Sunrise in KL


The sunrise this morning over a hazy KL taken from our hotel room in Bangsar. The temperature was already 25ºC and is forecast to rise to 33º. The highest temperature in Auckland today was 23º and this time next week we’ll be there! We are returning home after four years in Malaysia. Our stay here was the reason for starting this blog as a means of keeping our family and friends up to date with our news. While we are thrilled to be going home, inevitably we’ll miss things about our life in Ipoh, not least the people we’ve met and the friendships  we’ve formed. But we will not miss the heat or the haze! I’ll have to rename my website – From Ohaupo to Ipoh to ??  We’re not sure yet where we’ll be living but it will be somewhere in the middle of the North Island. It may even be back in Ohaupo! Watch this space.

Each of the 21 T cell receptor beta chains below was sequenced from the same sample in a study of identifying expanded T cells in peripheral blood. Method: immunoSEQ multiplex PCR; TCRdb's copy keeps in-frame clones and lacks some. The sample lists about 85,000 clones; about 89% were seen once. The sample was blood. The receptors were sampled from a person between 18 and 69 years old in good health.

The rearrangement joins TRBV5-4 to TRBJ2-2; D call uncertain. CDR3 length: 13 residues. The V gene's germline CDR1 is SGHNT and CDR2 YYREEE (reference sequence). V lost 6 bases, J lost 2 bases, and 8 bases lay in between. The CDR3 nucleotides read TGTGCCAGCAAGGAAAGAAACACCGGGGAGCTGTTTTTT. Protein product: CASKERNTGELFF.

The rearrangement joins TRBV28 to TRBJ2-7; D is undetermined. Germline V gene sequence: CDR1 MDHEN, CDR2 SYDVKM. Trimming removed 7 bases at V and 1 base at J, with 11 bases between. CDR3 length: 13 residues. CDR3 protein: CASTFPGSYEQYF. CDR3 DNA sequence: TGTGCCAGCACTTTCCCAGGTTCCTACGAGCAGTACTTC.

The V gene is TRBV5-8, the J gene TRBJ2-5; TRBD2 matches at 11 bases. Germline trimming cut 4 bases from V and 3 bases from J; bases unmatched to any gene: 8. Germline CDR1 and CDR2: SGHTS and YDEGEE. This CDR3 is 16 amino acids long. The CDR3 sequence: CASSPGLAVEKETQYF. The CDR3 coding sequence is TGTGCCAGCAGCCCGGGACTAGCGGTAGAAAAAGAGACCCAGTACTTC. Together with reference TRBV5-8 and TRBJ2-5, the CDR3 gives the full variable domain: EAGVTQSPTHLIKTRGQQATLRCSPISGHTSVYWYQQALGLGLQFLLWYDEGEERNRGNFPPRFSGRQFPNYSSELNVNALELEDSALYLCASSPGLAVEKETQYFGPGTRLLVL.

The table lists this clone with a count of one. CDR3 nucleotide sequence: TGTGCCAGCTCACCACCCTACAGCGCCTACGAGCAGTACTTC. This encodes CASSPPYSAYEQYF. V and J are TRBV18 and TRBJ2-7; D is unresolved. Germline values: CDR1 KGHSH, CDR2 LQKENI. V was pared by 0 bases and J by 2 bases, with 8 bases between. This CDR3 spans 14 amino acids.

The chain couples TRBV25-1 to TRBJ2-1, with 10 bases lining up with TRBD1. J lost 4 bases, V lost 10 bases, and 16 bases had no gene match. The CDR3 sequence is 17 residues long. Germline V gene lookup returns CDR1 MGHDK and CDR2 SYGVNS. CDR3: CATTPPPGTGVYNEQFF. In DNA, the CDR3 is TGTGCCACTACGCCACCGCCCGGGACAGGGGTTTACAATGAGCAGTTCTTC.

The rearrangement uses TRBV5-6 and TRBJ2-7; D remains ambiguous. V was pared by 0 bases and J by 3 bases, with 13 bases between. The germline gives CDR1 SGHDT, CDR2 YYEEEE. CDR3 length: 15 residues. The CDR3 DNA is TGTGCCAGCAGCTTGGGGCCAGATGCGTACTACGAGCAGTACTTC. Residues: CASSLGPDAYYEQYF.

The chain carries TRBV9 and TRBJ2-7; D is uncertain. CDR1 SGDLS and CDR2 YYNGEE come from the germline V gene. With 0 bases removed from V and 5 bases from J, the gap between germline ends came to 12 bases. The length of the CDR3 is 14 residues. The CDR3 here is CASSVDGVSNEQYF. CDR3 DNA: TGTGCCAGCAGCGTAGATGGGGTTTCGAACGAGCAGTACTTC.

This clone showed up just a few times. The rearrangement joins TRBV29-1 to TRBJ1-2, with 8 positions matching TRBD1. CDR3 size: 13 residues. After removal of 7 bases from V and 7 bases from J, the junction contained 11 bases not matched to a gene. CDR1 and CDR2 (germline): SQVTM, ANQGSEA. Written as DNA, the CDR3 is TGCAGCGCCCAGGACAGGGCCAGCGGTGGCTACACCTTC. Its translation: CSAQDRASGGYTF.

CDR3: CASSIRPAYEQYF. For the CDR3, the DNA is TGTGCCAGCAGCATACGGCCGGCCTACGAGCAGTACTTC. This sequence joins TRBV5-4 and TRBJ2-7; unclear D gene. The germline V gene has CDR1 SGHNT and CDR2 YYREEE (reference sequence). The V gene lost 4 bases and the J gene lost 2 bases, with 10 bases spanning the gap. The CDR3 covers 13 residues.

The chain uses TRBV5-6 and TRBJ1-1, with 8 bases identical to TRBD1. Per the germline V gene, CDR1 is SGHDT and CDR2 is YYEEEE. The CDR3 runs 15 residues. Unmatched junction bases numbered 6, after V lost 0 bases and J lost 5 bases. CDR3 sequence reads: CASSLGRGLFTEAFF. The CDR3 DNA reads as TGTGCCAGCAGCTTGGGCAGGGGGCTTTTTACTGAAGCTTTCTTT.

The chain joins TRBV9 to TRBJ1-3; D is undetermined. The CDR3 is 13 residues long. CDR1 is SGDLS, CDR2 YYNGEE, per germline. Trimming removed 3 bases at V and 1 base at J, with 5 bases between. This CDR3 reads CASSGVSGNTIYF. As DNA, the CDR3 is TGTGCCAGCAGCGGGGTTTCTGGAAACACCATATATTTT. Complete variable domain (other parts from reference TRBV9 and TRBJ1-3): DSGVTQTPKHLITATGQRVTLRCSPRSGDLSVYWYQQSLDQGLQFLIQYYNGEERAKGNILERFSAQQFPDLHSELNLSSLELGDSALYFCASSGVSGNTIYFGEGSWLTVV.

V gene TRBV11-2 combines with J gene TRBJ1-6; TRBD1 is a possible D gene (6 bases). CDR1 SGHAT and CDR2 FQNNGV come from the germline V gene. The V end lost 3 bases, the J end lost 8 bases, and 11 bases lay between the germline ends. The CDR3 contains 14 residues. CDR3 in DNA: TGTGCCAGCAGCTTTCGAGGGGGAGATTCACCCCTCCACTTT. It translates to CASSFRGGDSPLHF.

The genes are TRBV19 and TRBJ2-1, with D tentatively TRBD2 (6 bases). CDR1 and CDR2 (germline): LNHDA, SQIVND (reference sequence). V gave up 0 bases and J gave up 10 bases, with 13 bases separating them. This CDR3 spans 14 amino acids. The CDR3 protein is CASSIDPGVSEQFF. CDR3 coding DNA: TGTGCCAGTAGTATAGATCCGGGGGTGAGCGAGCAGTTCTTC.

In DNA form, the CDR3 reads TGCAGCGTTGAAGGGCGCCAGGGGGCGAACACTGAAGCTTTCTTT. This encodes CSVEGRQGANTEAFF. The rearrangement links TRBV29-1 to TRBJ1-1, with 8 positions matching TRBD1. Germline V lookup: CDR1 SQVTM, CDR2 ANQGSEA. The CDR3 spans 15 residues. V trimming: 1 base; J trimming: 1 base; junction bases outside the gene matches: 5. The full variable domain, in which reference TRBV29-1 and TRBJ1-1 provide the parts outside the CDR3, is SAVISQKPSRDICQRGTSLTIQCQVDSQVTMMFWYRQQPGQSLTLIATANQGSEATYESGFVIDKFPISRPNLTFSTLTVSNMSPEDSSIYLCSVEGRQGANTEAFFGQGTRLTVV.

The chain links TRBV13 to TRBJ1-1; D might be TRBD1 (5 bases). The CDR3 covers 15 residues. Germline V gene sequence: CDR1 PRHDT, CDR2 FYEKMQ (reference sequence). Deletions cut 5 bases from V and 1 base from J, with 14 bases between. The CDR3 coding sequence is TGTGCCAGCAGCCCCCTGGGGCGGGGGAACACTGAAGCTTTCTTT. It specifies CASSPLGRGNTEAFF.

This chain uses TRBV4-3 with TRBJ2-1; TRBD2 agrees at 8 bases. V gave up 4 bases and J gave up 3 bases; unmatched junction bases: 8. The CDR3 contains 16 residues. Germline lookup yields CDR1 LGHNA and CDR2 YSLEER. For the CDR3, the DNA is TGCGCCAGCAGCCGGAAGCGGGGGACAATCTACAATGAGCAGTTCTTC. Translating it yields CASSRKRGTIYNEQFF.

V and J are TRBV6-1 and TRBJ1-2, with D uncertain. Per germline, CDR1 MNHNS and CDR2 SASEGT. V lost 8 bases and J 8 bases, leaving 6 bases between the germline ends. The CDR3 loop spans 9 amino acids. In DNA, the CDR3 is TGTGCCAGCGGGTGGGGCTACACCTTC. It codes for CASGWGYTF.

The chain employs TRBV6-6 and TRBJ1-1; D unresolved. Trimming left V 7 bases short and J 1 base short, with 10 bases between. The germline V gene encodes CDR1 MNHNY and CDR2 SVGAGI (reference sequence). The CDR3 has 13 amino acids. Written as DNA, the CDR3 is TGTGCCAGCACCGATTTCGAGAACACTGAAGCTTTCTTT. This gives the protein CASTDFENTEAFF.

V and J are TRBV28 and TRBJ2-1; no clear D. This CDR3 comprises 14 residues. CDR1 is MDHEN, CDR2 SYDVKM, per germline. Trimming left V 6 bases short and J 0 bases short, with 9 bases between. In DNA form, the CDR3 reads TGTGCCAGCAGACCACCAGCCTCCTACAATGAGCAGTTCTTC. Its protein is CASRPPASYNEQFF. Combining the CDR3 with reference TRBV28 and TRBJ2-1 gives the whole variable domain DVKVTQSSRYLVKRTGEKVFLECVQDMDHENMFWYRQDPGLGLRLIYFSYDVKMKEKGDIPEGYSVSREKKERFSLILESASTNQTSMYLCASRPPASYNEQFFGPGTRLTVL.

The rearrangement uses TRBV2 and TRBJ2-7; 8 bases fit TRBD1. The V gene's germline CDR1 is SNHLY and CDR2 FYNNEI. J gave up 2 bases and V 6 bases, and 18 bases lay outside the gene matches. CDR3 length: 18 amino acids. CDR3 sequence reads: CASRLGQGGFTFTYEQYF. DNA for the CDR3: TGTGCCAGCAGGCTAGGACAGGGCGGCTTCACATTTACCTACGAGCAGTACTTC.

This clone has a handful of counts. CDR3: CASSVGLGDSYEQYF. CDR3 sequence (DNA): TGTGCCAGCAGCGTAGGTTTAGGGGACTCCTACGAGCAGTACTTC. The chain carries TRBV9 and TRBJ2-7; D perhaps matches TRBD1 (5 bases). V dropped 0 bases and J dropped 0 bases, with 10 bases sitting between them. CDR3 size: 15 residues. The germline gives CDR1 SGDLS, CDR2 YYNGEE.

Jingle bells


I’ve heard just about every version of this ubiquitous Christmas jingle after three days in KL, where every shop is cashing in on this Christian festival. It always seems strange to me that in Malaysia, where over 60% of people are Muslim and not even 10% are Christian, Christmas music and decorations are so prevalent. I snapped this photo from upstairs in the Mid Valley mall. It was teeming with people, many of whom were taking selfies in front of the elaborate decorations. It seemed ironic that that particular day was Maulidur Rasul (Prophet Muhammad’s birthday).